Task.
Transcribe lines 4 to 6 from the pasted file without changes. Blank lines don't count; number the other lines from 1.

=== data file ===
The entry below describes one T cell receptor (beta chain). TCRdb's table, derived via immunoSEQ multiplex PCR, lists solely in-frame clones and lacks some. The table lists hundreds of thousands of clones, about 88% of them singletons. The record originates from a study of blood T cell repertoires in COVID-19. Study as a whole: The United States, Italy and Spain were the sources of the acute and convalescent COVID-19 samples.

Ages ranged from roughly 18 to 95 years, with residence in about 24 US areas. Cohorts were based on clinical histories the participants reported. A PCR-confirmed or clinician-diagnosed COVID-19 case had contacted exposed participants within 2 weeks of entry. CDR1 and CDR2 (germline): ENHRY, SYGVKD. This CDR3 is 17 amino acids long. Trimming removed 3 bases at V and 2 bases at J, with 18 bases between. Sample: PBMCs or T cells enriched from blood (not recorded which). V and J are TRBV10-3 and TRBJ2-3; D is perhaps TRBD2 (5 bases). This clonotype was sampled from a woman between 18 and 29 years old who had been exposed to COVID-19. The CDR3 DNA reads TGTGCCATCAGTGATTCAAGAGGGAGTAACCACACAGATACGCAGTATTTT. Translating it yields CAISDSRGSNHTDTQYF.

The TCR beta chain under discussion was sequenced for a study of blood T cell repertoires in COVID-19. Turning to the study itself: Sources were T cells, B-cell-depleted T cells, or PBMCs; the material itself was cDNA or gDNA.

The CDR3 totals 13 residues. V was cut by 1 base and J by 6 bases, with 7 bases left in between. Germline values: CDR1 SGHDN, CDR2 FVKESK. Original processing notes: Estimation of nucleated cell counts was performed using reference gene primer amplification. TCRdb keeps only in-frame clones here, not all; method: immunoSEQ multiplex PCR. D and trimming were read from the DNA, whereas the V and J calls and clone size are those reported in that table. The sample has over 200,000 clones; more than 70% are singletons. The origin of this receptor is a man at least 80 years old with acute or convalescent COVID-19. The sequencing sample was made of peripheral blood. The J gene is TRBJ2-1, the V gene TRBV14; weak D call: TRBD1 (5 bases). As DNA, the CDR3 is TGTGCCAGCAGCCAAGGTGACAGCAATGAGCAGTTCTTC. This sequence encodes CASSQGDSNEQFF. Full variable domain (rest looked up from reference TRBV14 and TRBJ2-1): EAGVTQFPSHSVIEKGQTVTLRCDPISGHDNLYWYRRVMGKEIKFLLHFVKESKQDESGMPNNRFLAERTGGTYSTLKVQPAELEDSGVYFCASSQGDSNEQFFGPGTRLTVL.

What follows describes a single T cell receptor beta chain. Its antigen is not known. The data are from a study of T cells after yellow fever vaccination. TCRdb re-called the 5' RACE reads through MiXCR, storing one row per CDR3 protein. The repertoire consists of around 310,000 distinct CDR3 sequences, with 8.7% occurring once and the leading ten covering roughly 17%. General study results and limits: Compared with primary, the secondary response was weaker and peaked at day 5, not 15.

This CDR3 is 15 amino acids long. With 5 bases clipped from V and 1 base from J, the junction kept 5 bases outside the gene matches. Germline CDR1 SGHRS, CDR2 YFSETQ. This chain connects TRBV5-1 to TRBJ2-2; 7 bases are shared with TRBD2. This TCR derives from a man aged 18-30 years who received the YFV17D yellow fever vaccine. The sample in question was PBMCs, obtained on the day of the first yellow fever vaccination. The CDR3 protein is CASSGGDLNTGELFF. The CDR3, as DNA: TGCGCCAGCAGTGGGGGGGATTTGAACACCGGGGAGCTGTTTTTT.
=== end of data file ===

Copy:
The CDR3 totals 13 residues. V was cut by 1 base and J by 6 bases, with 7 bases left in between. Germline values: CDR1 SGHDN, CDR2 FVKESK. Original processing notes: Estimation of nucleated cell counts was performed using reference gene primer amplification. TCRdb keeps only in-frame clones here, not all; method: immunoSEQ multiplex PCR. D and trimming were read from the DNA, whereas the V and J calls and clone size are those reported in that table. The sample has over 200,000 clones; more than 70% are singletons. The origin of this receptor is a man at least 80 years old with acute or convalescent COVID-19. The sequencing sample was made of peripheral blood. The J gene is TRBJ2-1, the V gene TRBV14; weak D call: TRBD1 (5 bases). As DNA, the CDR3 is TGTGCCAGCAGCCAAGGTGACAGCAATGAGCAGTTCTTC. This sequence encodes CASSQGDSNEQFF. Full variable domain (rest looked up from reference TRBV14 and TRBJ2-1): EAGVTQFPSHSVIEKGQTVTLRCDPISGHDNLYWYRRVMGKEIKFLLHFVKESKQDESGMPNNRFLAERTGGTYSTLKVQPAELEDSGVYFCASSQGDSNEQFFGPGTRLTVL.

What follows describes a single T cell receptor beta chain. Its antigen is not known. The data are from a study of T cells after yellow fever vaccination. TCRdb re-called the 5' RACE reads through MiXCR, storing one row per CDR3 protein. The repertoire consists of around 310,000 distinct CDR3 sequences, with 8.7% occurring once and the leading ten covering roughly 17%. General study results and limits: Compared with primary, the secondary response was weaker and peaked at day 5, not 15.

This CDR3 is 15 amino acids long. With 5 bases clipped from V and 1 base from J, the junction kept 5 bases outside the gene matches. Germline CDR1 SGHRS, CDR2 YFSETQ. This chain connects TRBV5-1 to TRBJ2-2; 7 bases are shared with TRBD2. This TCR derives from a man aged 18-30 years who received the YFV17D yellow fever vaccine. The sample in question was PBMCs, obtained on the day of the first yellow fever vaccination. The CDR3 protein is CASSGGDLNTGELFF. The CDR3, as DNA: TGCGCCAGCAGTGGGGGGGATTTGAACACCGGGGAGCTGTTTTTT.